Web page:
#34

I would power the Darwin Mini with a Raspberry Pi 3 type B (Wifi, BT, compute power…).

Do you consider to support Raspberry Pi 3 for the hipi board?


#35

Yes indeed with more than 8 motors the communication could be noisy, the power is not the problem and 23 motor should be ok in a power point of view! @juju do you have any trouble on communication with 23 motors?

Actually the Pixel is in pre-production state, we plan to sell it with génération robot soon!

The Pi 3 will be compatible with the Hipi but we have to disable bluetooth to manage it (for now).
The Hipi will be designed to be more flexible and it will support more motors. I will probably update the hipi topic at the beginning of the next week


#36

The bluetooth is on the serial port ?


#37

Nicolas,

I just finally opened the Hipi design and it’s really exiting! I was looking to do the same thing - I even got the delivery of the SC16IS762 (yes, I went for the full steam ones…) early this week and I was planning to start prototyping. Bypassing the USB and using the SPI for interfacing to Pi should make it fly…

Now that I see your design I think it would be cool to pitch in.

Here are some suggestions:

  • you need to change the crystal; at 14.746 MHz you will not be able to get even 1mbps with the UARTs. On page 16 on the data sheet you have the formula for the calculation of the divisor in respect to the desired baud rate. You can see that with a prescaler=1 the maximum you can get from a 14.746 MHz crystal is 921600bps (which is a standard baud rate, but not a good one for Dynamixel bus that is a little bit different). I suggest changing to a 32MHz crystal that will allow you to get all the Dynamixel rates - including 2Mbps – if we ever need that with the cool MX servos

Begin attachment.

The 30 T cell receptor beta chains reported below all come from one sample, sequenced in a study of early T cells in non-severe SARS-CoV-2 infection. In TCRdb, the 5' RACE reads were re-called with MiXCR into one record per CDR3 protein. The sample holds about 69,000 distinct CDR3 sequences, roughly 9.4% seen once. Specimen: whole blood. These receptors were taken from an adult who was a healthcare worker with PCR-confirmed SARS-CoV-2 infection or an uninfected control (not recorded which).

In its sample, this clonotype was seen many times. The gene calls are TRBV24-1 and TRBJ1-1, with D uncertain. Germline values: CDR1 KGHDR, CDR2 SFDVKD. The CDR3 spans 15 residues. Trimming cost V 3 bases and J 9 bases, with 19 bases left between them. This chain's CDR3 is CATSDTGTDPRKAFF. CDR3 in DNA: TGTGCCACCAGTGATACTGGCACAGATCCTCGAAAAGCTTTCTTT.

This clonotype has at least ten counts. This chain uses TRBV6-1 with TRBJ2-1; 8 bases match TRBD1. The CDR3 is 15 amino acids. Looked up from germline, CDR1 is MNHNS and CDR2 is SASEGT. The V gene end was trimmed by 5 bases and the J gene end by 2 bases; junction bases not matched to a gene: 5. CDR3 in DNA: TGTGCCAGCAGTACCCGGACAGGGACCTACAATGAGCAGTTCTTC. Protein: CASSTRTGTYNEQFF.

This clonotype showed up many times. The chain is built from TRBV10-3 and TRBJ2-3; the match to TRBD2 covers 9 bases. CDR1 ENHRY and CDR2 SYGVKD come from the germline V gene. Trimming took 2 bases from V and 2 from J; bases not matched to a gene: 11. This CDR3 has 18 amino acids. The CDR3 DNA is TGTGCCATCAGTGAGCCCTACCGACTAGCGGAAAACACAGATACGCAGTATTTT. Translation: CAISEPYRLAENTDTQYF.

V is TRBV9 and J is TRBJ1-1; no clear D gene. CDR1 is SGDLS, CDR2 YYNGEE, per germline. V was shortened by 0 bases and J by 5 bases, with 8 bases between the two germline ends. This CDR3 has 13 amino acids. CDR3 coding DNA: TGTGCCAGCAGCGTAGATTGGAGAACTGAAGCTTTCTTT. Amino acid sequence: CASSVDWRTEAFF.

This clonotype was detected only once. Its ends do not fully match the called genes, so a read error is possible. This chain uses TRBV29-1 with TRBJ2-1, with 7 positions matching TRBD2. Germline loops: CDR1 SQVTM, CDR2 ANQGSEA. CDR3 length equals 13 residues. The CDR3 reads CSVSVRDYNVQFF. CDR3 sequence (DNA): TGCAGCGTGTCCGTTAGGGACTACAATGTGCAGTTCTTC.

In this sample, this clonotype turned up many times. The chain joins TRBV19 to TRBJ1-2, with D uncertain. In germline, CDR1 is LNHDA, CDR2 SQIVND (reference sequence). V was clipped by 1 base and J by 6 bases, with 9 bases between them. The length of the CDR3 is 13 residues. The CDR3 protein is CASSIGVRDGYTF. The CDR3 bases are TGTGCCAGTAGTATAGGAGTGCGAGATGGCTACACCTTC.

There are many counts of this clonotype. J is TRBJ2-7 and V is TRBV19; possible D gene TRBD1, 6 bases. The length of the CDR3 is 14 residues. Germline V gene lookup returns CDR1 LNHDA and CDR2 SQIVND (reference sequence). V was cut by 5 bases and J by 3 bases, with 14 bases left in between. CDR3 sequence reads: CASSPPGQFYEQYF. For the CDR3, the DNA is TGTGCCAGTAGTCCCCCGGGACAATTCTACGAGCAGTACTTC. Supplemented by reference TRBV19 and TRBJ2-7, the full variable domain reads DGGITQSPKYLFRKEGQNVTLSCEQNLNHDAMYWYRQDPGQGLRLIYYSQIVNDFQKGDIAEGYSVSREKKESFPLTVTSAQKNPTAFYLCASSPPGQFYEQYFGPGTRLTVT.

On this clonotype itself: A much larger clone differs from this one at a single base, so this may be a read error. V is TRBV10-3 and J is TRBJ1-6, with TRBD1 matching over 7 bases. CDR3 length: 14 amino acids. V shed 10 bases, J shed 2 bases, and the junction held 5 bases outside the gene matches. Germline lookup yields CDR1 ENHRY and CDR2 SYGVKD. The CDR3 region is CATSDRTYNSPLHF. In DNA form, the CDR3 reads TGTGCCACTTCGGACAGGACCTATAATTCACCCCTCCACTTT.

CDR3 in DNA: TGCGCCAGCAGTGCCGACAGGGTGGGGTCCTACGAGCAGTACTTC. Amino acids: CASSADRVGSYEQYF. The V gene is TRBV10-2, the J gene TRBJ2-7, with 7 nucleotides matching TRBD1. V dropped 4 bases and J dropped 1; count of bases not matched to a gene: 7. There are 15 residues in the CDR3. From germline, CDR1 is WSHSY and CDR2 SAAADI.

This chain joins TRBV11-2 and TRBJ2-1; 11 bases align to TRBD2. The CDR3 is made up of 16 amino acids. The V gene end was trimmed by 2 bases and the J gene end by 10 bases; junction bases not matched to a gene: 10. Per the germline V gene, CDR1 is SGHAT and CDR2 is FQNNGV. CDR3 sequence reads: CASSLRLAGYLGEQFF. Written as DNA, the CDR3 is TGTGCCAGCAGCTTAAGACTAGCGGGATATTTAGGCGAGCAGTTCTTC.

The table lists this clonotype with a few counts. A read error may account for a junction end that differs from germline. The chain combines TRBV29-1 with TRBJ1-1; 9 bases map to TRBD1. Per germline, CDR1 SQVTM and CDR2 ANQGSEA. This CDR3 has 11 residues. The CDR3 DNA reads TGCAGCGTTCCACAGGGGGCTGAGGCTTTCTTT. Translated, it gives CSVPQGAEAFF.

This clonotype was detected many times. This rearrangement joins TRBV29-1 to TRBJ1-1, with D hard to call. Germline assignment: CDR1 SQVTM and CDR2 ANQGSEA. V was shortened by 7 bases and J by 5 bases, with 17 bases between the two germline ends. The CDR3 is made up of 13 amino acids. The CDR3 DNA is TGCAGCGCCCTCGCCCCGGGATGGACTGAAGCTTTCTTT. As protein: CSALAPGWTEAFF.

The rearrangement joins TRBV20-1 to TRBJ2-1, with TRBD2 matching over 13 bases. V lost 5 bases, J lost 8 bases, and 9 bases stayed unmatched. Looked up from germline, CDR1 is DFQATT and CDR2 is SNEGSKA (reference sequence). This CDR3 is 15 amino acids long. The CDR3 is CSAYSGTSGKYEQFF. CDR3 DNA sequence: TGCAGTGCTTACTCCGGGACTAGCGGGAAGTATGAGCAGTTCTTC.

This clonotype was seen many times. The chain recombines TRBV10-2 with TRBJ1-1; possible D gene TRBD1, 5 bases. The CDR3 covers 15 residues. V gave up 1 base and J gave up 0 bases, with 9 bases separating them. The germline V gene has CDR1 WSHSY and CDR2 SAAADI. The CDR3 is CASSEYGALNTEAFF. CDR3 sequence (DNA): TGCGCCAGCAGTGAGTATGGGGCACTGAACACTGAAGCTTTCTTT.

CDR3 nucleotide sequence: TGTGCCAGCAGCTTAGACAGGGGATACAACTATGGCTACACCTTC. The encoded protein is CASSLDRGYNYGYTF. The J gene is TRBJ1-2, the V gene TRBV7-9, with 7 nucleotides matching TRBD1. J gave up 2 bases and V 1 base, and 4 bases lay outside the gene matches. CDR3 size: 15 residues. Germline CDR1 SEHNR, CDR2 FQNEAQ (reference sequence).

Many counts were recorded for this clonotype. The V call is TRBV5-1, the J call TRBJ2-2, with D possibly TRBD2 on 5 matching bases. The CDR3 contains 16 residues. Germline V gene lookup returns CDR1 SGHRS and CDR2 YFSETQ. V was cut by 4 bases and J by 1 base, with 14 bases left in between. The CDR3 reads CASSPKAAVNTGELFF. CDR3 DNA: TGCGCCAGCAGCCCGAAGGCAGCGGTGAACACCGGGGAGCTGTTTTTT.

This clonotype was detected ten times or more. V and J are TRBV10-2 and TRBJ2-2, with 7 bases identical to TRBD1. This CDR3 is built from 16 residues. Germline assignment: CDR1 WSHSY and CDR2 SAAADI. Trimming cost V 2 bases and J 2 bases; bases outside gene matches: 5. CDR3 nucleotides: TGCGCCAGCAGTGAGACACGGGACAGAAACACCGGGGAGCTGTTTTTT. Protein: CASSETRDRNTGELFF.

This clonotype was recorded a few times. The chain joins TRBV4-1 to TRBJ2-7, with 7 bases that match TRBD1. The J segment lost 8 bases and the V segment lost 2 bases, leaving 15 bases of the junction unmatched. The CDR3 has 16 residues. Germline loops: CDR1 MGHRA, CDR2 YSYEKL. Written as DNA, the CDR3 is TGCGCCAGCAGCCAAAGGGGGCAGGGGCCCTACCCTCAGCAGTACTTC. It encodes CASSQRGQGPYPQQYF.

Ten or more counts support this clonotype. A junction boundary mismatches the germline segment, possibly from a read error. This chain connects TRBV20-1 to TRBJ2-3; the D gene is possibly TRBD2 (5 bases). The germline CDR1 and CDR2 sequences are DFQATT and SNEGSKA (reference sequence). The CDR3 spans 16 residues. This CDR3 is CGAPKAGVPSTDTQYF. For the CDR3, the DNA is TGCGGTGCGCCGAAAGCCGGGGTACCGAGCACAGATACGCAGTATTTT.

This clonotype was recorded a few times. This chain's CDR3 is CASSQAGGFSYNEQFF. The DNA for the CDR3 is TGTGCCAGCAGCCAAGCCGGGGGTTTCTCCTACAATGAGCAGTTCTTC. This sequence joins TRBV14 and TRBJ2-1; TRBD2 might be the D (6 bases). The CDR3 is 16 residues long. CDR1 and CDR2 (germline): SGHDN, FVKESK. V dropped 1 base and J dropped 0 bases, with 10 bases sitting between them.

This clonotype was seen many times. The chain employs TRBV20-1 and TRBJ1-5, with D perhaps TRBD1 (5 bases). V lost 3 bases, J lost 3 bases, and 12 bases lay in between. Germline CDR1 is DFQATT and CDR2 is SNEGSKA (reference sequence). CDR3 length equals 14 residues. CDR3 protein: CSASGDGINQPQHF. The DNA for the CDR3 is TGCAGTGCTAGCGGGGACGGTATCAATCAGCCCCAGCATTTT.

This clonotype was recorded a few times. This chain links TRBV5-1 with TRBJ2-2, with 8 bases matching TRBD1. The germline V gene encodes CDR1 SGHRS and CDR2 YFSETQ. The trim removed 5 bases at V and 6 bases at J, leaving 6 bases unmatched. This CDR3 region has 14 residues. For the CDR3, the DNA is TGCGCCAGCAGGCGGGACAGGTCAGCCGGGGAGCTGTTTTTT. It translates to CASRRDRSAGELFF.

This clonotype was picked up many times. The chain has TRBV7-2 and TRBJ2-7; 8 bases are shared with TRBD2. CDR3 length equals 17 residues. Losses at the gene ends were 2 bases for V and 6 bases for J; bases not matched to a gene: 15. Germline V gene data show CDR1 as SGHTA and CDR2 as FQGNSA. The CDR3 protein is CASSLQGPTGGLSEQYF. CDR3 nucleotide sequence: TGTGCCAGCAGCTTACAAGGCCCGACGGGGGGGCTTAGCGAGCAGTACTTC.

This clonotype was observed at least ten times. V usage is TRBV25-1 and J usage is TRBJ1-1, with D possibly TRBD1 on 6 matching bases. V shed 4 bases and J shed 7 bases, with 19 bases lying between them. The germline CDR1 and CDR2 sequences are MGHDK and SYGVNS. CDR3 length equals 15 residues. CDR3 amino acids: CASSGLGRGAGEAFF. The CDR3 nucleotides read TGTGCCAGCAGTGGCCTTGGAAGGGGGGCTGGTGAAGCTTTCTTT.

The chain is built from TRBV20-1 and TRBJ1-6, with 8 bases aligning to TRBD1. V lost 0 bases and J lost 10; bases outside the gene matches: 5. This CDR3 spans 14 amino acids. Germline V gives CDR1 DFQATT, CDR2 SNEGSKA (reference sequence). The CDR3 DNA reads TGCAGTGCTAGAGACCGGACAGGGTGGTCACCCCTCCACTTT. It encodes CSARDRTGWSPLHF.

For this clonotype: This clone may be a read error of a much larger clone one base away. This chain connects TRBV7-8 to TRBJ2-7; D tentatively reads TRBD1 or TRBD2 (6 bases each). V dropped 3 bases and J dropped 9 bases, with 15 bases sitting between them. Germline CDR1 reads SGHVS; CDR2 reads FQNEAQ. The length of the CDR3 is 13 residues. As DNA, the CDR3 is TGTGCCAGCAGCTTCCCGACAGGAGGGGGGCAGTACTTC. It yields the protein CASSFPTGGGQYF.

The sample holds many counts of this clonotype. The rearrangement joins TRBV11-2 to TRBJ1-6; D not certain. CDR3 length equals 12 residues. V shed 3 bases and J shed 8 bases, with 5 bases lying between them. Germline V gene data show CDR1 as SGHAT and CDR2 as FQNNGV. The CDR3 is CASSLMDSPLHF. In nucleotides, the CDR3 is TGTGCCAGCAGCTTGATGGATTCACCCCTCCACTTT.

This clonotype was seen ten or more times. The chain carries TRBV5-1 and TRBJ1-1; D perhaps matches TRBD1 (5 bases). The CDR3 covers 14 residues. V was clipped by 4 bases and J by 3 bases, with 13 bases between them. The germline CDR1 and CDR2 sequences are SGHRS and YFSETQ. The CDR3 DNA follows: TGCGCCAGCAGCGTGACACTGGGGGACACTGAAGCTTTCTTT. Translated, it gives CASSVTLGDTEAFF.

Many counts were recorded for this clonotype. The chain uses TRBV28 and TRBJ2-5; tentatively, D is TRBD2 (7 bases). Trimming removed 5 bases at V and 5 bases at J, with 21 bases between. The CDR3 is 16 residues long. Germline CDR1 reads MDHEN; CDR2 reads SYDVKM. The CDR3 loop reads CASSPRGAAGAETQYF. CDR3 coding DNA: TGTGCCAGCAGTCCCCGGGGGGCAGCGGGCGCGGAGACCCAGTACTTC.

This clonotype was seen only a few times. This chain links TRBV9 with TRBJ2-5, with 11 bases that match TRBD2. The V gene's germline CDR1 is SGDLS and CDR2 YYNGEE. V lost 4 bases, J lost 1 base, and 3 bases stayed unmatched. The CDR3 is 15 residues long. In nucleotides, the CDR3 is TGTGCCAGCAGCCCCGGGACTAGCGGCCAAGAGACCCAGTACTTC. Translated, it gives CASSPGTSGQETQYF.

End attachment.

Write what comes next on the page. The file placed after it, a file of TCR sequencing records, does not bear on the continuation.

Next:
• the SC16IS752(62) is 5V tolerant (page 2 on the data sheet). This means you don’t need to implement level shifters 3.3 > 5V. Insead you can use some plain 74LVC2G241 (that are also very tiny) and just pass the RX/TX to the Dynamixel bus; I’ll talk about the 1OEx and the 2OE next

  • to control the direction the 2G241 uses the 1OE(neg) (active on 0) and 2OE (active on 1). This is very handy to switch from RX to TX; the trick is to use the RTS(neg) pin on the SC16IS to drive that direction. This is done by activating the RS485 mode (EFCR bit 4 - see page 33 in the data sheet). The choice is if we want to have the TX active on low (0) RTS (which is the default) and RX on high (1) > this will mean the 2G241 1A/1Y will be for TX and 2A/2Y for RX. The other option is to activate RS485 output inversion (EFCR bit 5) and then the logic will be the other way around - TX on high and RX on low meaning the buffers would need to be there other way around. I have already tested this approach with an FTDI chip that has a similar RS485 pin support (TXDEN) and works like a dream.

  • I think it would be good to add some protection on the dynamixel bus. There are lots of chips like the KBMF01SC6 - although I haven’t used this one yet.

  • have you managed to test the SC16IS chip on a Pi? I’ve been reading some bad things about the standard driver in the Linux kernel - but I’m not sure if the current kernel used by Debian Jessie uses the updated version of the driver

  • I would suggest to add also a pair of MAX485 (or some other producer) and include 4 pin RS connectors on the board. They won’t take too much space but will significantly increase the appeal of the board (Dynamixel Pro’s anyone?). They are driven exactly in the same way as the 2G241 and you can have a mix of TTL and RS servos on the same chain…

  • when it comes to connectors I would include at least 2 of the same connectors for the same bus (ex. 2 TTL and 2 RS485 on one UART). This way you can distribute the load on the chains and eliminate the need to have any hubs. With 2 UARTs and 2 connectors per UART we should be able to drive 4 chains - which is optimal.